Will Hurd Wins Re-election to Texas Congressional Seat
HOUSTON — The Democratic challenger trying to unseat Representative Will Hurd, a two-term Republican congressman in the Texas border region, conceded the race on Monday, ending a nearly two-week dispute over the counting of provisional and other ballots in a tight race and sealing Mr. Hurd’s re-election.
Mr. Hurd’s majority-Hispanic district has been a hard-fought battleground for Democrats and Republicans. The 23rd District spans a wide swath of Far West Texas, including parts of San Antonio and some smaller border towns. The seat has flipped five times between Republicans and Democrats since the early 1990s, and Democrats were eager to make it six.
As it turned out, the race was so close that it took days of ballot examinations to determine the outcome.
[Read: A look at races still not called in the Nov. 6 midterm elections.]
Mr. Hurd and his opponent, Gina Ortiz Jones, a former Air Force intelligence officer finished the election with one of the tightest vote margins in the state. Mr. Hurd had received 49.2 percent of the vote and Ms. Jones got 48.6 percent, with 1,150 votes separating the two candidates, according to state elections officials.
Mr. Hurd had declared himself the winner, but Ms. Jones said the election was far from over and refused to concede.
Her campaign waited as an unknown number of ballots were tallied in more than two dozen counties and went to court seeking a two-day extension to get the job done. The postelection limbo paralleled, on a smaller scale, the vote-counting controversy unfolding in Arizona, Florida and Georgia. At the center of the Texas case was the counting of absentee, military and overseas ballots sent in by mail as well as provisional ballots, which are effectively temporary votes that are not yet official.
Ms. Jones and her campaign’s lawyers challenged vote-total changes and the handling of the provisional ballot process by elections administrators in Medina County and in San Antonio’s Bexar County.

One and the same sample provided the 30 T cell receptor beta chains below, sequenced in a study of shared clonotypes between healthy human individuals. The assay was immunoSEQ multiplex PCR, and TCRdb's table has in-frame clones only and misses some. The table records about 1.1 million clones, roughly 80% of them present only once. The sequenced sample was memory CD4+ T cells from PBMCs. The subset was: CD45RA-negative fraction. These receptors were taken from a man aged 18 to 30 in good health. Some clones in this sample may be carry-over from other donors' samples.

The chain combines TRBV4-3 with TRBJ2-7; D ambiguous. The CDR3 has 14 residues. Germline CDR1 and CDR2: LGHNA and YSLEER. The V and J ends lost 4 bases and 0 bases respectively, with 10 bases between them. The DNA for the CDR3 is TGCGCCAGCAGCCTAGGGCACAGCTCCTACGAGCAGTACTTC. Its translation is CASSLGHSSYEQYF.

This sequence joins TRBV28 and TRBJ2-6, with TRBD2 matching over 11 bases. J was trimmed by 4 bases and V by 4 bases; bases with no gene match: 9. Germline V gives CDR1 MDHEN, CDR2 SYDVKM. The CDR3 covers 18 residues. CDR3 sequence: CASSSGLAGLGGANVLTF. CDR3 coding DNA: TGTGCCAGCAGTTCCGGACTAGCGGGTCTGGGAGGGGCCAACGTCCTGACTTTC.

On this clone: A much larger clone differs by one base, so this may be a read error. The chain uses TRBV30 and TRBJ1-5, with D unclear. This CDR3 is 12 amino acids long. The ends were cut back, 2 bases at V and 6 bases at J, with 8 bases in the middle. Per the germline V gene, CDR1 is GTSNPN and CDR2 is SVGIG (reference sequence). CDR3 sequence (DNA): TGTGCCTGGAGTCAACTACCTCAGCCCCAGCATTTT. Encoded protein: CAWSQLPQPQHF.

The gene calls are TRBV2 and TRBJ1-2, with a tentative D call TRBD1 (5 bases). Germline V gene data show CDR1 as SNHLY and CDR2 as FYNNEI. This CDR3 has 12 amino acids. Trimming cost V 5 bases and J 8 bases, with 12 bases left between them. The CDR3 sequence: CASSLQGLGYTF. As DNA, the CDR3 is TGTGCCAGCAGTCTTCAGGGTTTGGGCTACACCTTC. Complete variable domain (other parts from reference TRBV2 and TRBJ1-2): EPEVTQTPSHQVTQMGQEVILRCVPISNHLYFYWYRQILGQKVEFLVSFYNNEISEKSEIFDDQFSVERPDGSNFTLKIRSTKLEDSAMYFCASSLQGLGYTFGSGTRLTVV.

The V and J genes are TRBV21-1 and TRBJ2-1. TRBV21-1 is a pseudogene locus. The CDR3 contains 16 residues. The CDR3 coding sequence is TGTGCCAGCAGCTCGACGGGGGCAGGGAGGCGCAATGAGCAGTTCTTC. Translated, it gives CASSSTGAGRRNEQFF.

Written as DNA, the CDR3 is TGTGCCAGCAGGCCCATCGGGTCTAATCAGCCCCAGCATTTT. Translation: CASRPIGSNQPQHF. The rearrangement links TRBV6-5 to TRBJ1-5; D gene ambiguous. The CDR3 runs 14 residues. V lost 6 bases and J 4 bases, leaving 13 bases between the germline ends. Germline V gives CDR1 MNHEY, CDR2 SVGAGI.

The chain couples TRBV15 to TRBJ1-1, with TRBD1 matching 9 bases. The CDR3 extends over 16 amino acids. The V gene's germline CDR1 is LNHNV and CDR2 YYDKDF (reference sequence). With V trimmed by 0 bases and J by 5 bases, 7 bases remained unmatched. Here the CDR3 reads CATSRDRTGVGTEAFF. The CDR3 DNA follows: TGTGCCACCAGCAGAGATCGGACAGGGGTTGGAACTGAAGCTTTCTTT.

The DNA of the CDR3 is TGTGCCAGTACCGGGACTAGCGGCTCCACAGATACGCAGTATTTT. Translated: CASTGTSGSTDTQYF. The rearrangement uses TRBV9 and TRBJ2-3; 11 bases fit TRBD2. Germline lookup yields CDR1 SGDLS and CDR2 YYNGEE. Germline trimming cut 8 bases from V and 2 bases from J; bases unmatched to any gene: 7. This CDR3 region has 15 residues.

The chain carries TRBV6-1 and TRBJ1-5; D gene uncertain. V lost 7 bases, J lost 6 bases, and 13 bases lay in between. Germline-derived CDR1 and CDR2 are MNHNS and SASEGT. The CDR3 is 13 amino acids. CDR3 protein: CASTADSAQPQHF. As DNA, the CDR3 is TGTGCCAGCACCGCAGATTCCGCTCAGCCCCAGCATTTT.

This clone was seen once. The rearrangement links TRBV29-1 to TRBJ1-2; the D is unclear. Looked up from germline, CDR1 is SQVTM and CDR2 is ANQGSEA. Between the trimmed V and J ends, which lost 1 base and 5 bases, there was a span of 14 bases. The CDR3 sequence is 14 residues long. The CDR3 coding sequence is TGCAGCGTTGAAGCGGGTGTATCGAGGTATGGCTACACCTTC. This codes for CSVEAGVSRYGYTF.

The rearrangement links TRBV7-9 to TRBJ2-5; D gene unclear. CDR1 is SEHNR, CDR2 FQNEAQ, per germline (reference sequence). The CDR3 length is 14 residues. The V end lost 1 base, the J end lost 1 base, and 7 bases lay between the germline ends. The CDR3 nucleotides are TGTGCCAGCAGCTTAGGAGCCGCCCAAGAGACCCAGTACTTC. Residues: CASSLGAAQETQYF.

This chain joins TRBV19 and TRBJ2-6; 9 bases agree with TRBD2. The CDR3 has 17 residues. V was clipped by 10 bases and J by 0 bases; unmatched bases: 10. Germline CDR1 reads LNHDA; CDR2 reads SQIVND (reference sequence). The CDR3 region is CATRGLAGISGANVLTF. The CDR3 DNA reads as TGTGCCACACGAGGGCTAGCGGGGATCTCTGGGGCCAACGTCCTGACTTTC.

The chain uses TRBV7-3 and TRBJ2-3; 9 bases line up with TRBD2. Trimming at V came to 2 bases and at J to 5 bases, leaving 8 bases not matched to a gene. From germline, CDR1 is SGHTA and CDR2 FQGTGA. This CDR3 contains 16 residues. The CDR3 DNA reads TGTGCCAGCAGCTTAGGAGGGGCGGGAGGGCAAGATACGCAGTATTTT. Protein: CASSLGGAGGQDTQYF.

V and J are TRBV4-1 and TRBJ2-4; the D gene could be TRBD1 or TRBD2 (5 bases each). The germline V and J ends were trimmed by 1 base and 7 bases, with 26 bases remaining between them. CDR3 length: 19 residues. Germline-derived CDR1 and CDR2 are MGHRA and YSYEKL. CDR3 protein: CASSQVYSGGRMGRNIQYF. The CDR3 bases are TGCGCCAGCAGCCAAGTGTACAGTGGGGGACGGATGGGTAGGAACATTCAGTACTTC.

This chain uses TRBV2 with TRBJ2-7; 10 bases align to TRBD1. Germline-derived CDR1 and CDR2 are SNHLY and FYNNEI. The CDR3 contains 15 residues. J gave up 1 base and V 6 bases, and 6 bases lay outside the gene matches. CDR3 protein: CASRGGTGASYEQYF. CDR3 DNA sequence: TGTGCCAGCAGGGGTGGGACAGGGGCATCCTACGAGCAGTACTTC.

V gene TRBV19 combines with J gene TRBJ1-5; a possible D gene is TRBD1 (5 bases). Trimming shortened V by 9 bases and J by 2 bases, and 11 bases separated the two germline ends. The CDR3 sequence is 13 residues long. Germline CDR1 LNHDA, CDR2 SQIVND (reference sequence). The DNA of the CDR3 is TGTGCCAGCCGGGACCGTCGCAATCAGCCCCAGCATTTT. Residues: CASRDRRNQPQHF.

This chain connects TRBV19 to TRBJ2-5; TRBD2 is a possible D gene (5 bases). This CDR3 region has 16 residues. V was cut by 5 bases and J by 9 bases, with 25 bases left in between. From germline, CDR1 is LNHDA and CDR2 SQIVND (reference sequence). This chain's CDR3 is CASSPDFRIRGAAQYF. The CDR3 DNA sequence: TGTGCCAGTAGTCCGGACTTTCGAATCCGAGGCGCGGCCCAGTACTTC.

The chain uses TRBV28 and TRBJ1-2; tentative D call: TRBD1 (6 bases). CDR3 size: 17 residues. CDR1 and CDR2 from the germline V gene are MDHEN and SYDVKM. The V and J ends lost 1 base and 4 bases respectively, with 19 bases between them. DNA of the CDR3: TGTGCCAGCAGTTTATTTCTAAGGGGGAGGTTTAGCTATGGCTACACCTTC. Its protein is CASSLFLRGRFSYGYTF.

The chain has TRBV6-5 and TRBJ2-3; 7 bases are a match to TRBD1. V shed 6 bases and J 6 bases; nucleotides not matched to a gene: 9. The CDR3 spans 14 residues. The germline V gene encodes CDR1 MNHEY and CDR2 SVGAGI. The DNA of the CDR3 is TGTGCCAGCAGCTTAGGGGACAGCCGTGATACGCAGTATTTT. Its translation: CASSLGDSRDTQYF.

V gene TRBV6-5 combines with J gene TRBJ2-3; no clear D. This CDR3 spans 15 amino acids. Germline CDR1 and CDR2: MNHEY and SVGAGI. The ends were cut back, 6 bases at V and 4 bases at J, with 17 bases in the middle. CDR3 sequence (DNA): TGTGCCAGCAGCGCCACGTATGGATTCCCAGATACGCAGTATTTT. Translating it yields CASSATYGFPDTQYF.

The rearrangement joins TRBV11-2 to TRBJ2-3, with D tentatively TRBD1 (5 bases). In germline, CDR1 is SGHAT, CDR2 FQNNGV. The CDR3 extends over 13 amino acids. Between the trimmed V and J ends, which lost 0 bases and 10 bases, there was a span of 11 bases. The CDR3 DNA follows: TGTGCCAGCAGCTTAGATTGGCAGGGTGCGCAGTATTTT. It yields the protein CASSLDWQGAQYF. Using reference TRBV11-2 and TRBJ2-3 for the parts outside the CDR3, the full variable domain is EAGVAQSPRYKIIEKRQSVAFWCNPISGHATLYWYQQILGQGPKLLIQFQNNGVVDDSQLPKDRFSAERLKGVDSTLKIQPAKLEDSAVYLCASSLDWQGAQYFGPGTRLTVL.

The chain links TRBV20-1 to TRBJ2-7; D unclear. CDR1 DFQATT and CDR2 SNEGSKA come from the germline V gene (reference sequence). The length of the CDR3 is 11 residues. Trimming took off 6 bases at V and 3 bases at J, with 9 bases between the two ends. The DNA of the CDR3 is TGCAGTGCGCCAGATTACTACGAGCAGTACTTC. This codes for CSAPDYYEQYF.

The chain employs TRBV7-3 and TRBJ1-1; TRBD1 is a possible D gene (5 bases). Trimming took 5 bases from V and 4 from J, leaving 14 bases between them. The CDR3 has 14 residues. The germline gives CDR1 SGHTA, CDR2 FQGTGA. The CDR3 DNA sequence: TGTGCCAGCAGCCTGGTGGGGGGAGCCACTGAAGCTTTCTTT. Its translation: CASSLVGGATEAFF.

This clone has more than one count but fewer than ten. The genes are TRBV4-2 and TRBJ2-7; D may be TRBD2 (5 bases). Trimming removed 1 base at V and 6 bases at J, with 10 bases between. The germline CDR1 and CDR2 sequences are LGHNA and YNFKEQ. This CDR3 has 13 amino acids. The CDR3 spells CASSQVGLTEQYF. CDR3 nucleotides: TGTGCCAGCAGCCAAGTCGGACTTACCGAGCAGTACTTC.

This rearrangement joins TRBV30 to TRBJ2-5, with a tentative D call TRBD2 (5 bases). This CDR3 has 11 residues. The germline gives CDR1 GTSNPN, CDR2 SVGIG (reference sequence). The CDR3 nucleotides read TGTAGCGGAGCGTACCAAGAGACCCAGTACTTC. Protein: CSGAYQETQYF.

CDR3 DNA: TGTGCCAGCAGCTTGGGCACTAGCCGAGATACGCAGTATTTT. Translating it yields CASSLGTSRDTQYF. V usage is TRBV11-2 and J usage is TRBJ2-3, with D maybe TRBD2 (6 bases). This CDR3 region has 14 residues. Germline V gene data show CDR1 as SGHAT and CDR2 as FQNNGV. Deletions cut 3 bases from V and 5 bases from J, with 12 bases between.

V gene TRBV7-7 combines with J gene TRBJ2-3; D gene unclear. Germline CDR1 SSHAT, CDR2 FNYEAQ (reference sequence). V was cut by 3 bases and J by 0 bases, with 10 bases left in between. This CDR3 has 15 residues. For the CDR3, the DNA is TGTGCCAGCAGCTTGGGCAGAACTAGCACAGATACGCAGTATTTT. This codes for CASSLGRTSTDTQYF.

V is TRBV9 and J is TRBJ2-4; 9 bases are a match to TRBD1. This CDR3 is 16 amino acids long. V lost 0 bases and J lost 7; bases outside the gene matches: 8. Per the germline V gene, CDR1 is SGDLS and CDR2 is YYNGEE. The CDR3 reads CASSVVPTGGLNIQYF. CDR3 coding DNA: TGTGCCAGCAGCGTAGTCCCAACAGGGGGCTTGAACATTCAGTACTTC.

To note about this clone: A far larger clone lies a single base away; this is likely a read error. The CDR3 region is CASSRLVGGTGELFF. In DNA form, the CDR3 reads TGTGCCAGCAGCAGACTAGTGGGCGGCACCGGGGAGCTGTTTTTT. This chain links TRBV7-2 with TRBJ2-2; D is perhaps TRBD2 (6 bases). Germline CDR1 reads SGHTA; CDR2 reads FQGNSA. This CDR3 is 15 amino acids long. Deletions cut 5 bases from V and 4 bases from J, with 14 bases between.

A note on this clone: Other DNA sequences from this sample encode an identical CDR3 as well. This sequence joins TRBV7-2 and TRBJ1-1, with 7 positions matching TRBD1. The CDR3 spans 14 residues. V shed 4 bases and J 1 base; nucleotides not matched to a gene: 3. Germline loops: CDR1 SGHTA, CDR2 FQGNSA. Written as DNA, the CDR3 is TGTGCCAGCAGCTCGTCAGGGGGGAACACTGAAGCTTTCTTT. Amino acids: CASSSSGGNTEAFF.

In a statement released Monday, Ms. Jones conceded the race to Mr. Hurd.
“While we came up short this time, we ran a race of which we can be proud,” she said. “I remain committed to serving my community and country, and I wish Will Hurd the courage to fight for TX-23 in the way in which our district deserves.”
The race opened a window on the increasing diversity of Texas politics. Mr. Hurd is the first black Republican to represent Texas in Congress. Ms. Jones was seeking to become the country’s first Filipina-American congresswoman and the state’s first openly gay or lesbian member of Congress.
The outcome was a belated boost to Texas Republicans.
While Republicans won many local, state and federal races in the midterm election and maintained their overall dominance of Texas politics, the state’s Democrats performed better than they had in decades, largely a result of a so-called “Beto effect” — the uptick in voter turnout and enthusiasm created by Representative Beto O’Rourke’s high-profile underdog campaign, ultimately unsuccessful, to unseat Senator Ted Cruz.
Texas Democrats flipped 16 state and federal seats to blue from red: 12 in the State House, two in the State Senate and two in Congress. In addition, some of the state’s most outspoken far-right politicians had surprisingly narrow victories, including Lt. Gov. Dan Patrick, who was the Texas chairman of President Trump’s campaign in 2016.
Mr. Hurd, a former Central Intelligence Agency officer who is one of the few African-American Republicans in Congress, is regarded as one of the more moderate members of the state’s Republican delegation. He has spoken against President Trump’s planned border wall and co-authored a bill earlier this year to both protect the undocumented young immigrants known as Dreamers from deportation and strengthen border security.
And he had a well-known tie to Mr. O’Rourke — an impromptu bipartisan road trip. In 2017, after visiting veterans’ service centers in San Antonio, the two congressmen from opposing parties decided to rent a car together and drive to Washington after a winter storm upended their flight plans, and they livestreamed their journey on Facebook.
“Beto suggested it,” Mr. Hurd told The New York Times at the time while on the road. “He thought I was going to say no.”
The 23rd District is one of the places where Democrats have accused Republican leaders of drawing boundary lines intended to weaken Latino voting power and of helping to squash Hispanic turnout by passing one of the country’s toughest voter ID laws.
In recent years, federal judges found in separate cases that the Republican-led Texas Legislature discriminated against minority voters in its drawing of the 23rd District and in its passage of the voter ID law. But in later rulings, federal courts sided with Texas and upheld both the district map and the state’s efforts to loosen the voter ID restrictions.
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